Bluemner: The Language of Architecture

Bluemner, Stetson University
Oscar Bluemner, Stetson University
Oscar Bluemner, Stendal, 1892, pencil on paper, 12 3/8 x 11 3/4 in.

When Oscar Bluemner immigrated to the United States in 1892 from his native Germany, he carried a medal from Kaiser Wilhelm II for his architectural work as a student – and he carried dreams of becoming a big-time architect in New York.

But, at age 44, Bluemner abandoned architecture for painting. And so he embarked on an up-and-down path that eventually would lead to his recognition as a key American Modernist – and to more than 1,000 of his works being bequeathed by his daughter to Stetson University.

Oscar Bluemner: The Language of Architecture, a new exhibition featuring works from the university’s Vera Bluemner Kouba Collection, runs through Dec. 9 at the Hand Art Center. The exhibit, which includes paintings, charcoal drawings and archival materials, examines the continued significance of architecture in the artwork of Bluemner (1867-1938).

“He didn’t come ill-equipped to painting,” said Roberta Smith Favis, professor emerita of art history at Stetson and curator of the Vera Bluemner Kouba Collection. Bluemner had formal art training before earning his architectural degree from the Royal Technical Academy in Berlin, and the Kaiser’s medal.

Bluemner, Stetson University
Oscar Bluemner, Study for High Noon (Hillside, New Jersey), 1924, watercolor on paper, 4 7/8 x 6 ½ in.

When an unscrupulous partner cheated Bluemner out of both credit and payment for a major design project in New York in 1911, he became disillusioned by architecture and took up painting.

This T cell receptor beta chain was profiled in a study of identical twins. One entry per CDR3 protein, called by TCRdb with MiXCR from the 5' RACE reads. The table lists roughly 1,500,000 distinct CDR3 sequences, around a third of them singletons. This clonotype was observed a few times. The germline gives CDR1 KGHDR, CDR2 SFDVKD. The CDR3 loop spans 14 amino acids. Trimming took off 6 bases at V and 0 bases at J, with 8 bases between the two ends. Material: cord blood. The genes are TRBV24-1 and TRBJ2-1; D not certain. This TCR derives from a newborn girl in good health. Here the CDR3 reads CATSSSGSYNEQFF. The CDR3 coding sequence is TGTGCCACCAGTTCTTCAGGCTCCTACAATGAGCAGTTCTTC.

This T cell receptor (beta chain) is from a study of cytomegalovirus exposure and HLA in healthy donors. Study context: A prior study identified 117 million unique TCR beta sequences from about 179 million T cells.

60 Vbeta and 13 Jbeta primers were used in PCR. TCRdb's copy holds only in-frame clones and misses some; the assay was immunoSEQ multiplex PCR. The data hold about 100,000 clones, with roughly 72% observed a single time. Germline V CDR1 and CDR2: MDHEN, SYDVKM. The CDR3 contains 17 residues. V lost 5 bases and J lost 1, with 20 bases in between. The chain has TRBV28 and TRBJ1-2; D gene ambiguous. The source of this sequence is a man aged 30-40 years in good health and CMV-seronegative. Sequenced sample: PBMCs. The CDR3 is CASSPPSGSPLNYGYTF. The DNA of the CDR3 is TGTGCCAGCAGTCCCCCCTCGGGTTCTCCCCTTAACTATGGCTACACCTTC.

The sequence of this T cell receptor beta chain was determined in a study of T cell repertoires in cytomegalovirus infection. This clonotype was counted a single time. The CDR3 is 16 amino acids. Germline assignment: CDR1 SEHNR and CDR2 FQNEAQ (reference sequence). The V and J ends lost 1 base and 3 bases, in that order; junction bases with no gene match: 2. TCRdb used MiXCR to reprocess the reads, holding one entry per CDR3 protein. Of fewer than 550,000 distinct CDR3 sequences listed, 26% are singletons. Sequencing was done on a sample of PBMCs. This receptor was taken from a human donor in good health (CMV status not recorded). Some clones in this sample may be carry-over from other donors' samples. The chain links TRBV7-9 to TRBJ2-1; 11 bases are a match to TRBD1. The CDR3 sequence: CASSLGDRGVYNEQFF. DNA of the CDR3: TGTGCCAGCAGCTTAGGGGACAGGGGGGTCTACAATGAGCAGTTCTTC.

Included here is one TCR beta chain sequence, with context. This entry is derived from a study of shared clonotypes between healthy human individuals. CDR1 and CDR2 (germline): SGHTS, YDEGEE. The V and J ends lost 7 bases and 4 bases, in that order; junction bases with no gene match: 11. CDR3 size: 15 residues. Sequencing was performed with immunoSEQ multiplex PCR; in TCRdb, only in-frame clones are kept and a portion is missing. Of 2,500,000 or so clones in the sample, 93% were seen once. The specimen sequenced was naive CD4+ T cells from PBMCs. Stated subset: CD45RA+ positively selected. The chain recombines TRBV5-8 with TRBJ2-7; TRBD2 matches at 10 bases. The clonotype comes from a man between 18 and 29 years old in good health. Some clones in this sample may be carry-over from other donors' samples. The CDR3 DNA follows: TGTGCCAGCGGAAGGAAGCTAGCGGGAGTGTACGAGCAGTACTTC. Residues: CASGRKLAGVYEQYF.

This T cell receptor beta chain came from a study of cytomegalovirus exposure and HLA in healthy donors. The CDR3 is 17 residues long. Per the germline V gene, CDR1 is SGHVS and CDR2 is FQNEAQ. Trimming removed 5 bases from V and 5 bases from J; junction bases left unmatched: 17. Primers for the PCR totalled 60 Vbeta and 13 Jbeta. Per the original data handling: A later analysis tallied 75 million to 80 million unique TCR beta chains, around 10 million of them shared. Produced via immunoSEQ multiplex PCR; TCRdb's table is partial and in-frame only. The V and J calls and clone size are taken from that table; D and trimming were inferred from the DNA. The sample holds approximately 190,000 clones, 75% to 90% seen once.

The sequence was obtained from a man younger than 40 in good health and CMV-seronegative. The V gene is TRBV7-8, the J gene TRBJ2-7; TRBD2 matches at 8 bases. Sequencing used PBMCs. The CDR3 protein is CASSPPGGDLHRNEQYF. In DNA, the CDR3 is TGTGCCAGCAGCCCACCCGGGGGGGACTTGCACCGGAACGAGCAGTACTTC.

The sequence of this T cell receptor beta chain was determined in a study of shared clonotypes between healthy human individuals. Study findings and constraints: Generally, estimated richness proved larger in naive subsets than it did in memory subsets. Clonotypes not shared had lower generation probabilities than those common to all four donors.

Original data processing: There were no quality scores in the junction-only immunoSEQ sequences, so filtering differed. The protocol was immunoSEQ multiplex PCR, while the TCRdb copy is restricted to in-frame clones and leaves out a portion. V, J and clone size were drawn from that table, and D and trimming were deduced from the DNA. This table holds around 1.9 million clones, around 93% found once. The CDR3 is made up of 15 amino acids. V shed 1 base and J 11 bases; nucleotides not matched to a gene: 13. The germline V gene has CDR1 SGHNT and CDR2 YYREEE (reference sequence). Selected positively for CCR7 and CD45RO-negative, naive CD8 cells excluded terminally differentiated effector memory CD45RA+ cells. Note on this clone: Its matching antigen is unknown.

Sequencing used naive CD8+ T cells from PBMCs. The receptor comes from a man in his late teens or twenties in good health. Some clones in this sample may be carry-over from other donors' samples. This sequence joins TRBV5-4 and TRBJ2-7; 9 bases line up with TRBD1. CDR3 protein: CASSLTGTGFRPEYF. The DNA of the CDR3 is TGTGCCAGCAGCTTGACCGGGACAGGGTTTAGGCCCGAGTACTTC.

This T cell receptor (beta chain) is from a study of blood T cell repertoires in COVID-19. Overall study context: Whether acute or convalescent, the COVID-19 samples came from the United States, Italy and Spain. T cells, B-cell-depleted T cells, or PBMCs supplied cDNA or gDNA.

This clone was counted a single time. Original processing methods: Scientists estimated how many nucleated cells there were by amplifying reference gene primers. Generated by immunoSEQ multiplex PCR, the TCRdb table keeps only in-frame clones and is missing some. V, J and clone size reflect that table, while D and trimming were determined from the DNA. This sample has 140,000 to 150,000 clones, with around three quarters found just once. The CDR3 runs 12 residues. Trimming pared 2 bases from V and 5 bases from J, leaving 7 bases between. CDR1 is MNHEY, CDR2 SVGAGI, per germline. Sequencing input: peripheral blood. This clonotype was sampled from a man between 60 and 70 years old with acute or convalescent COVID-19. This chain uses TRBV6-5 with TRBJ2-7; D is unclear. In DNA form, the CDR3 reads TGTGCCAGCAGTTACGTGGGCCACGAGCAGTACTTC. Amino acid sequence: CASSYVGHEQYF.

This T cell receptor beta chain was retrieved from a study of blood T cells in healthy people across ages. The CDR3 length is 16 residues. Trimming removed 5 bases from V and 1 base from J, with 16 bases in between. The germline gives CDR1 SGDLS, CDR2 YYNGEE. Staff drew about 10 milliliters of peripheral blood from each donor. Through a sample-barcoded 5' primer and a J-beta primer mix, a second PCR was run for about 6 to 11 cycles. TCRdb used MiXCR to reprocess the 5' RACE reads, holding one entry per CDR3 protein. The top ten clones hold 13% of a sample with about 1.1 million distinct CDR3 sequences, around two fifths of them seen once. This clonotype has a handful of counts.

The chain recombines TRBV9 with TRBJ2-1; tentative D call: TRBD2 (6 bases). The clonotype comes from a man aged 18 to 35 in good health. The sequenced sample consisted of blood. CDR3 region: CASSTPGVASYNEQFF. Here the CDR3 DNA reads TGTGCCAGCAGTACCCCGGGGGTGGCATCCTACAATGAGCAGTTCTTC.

“Bluemner was incredibly talented,” Favis said. “He maybe had to learn some of the technical aspects of painting, but he had all the skills to bring to bear.”

Bluemner Language of Architecture, Stetson UniversityBut Bluemner didn’t abandon his love of architecture.

“Although he concentrated on landscape painting, he rarely chose vistas without buildings,” Favis said. “He didn’t go off and paint the wilderness or the skyscrapers. He anointed the places in between, the old canals, farmland, suburban and industrial places – things not thought of as glamorous but sort of the landscape of the common man.”

Bluemner’s stature had “gone up and down,” Favis said. He exhibited in the renowned Armory Show in 1913 and the first Whitney Biennial, “but he had little to no financial success.” He garnered little attention from his death in 1938 to the early 21st century.

His daughter Vera Bluemner Kouba retired with her husband to DeLand in the 1970s. She bequeathed her collection of more than 1,000 of her father’s works to Stetson following her death in 1997. A major exhibit in 2005 at the Whitney Museum of American Art, featuring works from the Stetson collection, helped revive Bluemner’s reputation.

“Bluemner is now widely acknowledged as a key player in the creation of American artistic Modernism alongside better-known colleagues such as Georgia O’Keeffe and John Marin,” Favis said.

By Rick de Yampert

On Sept. 13, Favis will present on this exhibit at 7 p.m. at the Hand Art Center. Her lecture will elaborate on Bluemner’s architectural career, his mid-life decision to abandon architecture for painting, and his subsequent use of architectural motifs and methods in his paintings. This event is free and open to the public.